Jump to Content or Main Navigation

Paul D. Coverdell World Wise Schools

Paul D. Coverdell World Wise Schools

The Environment and Agriculture: Madagascar

Water in Africa

Africa, Madagascar

by Clare Sandy, Andranomena, Madagascar

The water quality has improved greatly since the pump was built in 1995. Before that, the villagers of Andranomena gathered their water from a nearby stream, which was not as clean. However, large trucks back up to the pump and use gas powered pumps that often leak right where people wash dishes and clothes. They are certainly a new and different source of water pollution!

Children sometimes swim and play in the streams near the villages, and in Morondava, on the coast in the ocean, several kilometers to the west. Older local people generally do not swim, and I've heard stories of mermaids drowning young men in the sea. Tourists, however, both foreign and Malagasy, enjoy the beach, swimming and boating in Morondava.

by Rob Roberts, St. Augustin, Madagascar

My town sits at the mouth of a river that flows into the Mozambique Channel. The layout of the town is now drastically different from what it was several years ago.

It isn't just poor water usage and neglect on the town's part that have forced these changes, but larger, more holistic forces. Decades of slash-and-burn agriculture in the country's interior have damaged the natural ability of the land to soak up water. The rain now washes right down the hillsides into the river valleys, taking vegetation and sediment with it. Those river valleys quickly fill up and start rushing toward their only outlet, the sea. Every year the rivers rise more rapidly and carry away more soil, seriously altering the landscape, not only inland but on the coast, as well.

A few years back there was a small village, or section of town, to the west of my house, but it is no longer there. The whole village was forced to relocate—people, the houses, and everything else—because the river had started to take over their land. Now, during the dry season, a barren patch of land exists and awaits the next onslaught of water with the arrival of the rains.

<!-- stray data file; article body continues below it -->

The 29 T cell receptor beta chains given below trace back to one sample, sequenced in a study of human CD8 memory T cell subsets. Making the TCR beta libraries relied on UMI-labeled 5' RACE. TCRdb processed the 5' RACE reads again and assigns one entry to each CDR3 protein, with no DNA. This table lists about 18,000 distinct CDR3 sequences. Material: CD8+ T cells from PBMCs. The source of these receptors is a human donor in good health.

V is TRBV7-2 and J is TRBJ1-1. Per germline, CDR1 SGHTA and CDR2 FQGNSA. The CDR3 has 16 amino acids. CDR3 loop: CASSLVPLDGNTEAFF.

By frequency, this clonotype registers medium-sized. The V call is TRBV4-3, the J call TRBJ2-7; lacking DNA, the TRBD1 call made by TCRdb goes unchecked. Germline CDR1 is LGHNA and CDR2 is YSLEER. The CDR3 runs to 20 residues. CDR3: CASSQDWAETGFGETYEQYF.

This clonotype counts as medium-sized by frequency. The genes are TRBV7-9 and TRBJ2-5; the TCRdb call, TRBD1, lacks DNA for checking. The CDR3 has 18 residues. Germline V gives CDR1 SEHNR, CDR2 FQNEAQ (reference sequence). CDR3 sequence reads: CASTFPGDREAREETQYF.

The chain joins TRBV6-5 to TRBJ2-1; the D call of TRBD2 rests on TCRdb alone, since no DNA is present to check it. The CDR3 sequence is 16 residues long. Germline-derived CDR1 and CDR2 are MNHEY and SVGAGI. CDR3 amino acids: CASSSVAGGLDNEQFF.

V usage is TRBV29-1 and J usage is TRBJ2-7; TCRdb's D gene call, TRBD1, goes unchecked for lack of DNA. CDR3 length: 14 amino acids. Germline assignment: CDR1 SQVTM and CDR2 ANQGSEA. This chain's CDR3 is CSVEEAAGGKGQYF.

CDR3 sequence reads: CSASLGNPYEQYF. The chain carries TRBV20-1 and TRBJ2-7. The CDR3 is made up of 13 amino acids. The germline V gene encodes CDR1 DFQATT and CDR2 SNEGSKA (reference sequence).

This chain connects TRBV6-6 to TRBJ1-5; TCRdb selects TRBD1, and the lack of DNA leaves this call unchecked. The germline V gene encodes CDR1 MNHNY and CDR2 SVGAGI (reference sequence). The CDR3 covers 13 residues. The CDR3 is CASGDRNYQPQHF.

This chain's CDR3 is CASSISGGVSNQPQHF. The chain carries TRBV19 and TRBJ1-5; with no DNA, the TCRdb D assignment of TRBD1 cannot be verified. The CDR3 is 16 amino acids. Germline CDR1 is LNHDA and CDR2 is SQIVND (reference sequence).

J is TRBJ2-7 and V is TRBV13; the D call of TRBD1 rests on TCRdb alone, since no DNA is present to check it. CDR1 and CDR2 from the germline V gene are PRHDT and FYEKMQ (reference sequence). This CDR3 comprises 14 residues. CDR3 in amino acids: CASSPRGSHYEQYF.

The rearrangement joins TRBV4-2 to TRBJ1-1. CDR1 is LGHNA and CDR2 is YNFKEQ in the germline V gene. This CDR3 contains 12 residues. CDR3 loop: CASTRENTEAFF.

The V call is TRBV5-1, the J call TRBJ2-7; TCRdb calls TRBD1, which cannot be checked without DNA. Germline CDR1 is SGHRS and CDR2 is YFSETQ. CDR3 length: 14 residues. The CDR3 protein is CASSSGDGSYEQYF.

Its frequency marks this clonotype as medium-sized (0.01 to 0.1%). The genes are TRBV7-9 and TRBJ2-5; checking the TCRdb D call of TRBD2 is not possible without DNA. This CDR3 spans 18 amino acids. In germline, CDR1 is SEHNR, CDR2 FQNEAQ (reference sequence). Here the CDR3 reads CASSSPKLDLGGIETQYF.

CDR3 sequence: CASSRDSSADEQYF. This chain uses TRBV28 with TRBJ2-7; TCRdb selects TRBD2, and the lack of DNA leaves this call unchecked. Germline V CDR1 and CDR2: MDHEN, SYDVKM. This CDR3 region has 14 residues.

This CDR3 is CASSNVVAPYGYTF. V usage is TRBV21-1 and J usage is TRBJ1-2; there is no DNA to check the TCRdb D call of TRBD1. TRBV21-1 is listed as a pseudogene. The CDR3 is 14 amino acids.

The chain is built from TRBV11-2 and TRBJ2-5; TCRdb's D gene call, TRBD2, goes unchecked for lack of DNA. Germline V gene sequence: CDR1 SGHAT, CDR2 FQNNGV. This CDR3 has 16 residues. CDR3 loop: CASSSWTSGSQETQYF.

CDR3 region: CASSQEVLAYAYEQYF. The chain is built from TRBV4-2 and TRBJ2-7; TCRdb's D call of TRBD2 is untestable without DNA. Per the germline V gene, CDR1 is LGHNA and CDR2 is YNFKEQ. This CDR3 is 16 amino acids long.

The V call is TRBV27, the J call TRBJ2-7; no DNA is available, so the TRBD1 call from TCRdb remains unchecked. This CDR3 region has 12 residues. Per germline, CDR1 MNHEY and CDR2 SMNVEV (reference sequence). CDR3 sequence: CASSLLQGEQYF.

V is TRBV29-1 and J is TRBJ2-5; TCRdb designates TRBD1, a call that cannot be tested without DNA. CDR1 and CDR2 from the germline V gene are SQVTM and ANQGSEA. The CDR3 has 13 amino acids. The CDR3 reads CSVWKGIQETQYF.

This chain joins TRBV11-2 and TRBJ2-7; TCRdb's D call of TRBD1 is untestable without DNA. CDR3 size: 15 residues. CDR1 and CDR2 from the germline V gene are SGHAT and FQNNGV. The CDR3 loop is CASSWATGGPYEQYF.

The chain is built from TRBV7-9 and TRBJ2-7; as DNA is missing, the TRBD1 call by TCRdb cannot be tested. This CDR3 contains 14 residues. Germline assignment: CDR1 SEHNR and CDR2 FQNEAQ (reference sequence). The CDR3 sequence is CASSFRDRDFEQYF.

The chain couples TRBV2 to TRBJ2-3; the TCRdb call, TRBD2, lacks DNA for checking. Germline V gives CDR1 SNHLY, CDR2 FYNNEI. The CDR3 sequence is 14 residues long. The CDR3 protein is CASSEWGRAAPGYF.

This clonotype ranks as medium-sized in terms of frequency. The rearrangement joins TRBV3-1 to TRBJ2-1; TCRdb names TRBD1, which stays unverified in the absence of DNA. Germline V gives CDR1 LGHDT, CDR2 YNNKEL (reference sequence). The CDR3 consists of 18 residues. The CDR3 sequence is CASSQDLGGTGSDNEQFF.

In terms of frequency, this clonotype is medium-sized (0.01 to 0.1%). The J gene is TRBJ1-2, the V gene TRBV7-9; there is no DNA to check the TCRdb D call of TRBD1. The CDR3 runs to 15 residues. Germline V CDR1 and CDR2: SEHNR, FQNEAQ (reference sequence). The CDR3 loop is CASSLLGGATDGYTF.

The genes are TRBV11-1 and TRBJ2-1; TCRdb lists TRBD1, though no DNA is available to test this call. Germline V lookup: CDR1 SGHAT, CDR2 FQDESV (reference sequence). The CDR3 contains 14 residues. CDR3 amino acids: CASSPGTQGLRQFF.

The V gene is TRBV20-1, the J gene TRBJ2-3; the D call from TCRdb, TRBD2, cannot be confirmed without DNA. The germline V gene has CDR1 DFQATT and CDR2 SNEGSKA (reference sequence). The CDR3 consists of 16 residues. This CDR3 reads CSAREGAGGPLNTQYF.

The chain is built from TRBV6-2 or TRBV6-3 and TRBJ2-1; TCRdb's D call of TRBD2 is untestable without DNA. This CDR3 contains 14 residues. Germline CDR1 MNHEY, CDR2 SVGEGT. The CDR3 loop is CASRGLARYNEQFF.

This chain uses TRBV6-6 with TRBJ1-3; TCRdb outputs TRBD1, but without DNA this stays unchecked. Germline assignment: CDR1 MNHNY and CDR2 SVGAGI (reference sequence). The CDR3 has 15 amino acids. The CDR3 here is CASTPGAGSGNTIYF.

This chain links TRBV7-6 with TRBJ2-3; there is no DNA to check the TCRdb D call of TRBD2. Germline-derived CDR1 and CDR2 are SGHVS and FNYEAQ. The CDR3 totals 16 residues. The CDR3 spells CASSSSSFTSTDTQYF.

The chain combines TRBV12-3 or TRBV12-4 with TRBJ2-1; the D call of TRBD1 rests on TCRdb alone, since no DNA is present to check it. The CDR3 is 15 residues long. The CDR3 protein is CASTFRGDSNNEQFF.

by George Ritchotte, Andranomala Nord, Madagascar

Deforestation is a major problem in my region and has led to major disruption of the watershed. Many streams have dried up, and the remaining streams run red with soil from severely eroded hills. Siltation of rice fields is a problem in many areas, and Lake Alaotra shrinks more every year from the situation.

Fortunately for my village and others like it very near the park, the water here is fairly clear. But cutting, grazing, and bush fires that burn from September to November threaten the forest. The fires, set to encourage new grass growth for the cattle, gradually eat away the forest edge and prevent regeneration.

The only new technology to hit my area in recent years is the installation of village pumps, which have greatly improved the quality of our drinking water.

by Robin Larson Paulin, Andranofasika, Madagascar

Most of Madagascar's forests have been destroyed. Many have been destroyed by fires started by cattle herders to promote new growth—a healthy diet for cows. Once the land is cleared and the trees are all burned, the supporting root systems die and the nutrient-rich surface soils are washed away with the rain. Huge erosion scars called lavakas are formed as hillsides wash away. They can be found throughout Madagascar. The red soils of Madagascar suffocate the rivers and cause the rice paddies to become silted and useless. Astronauts call Madagascar "The Bleeding Country" because from space it's possible to see red rivers carrying the soil out to sea. Madagascar looks as though it's bleeding to death.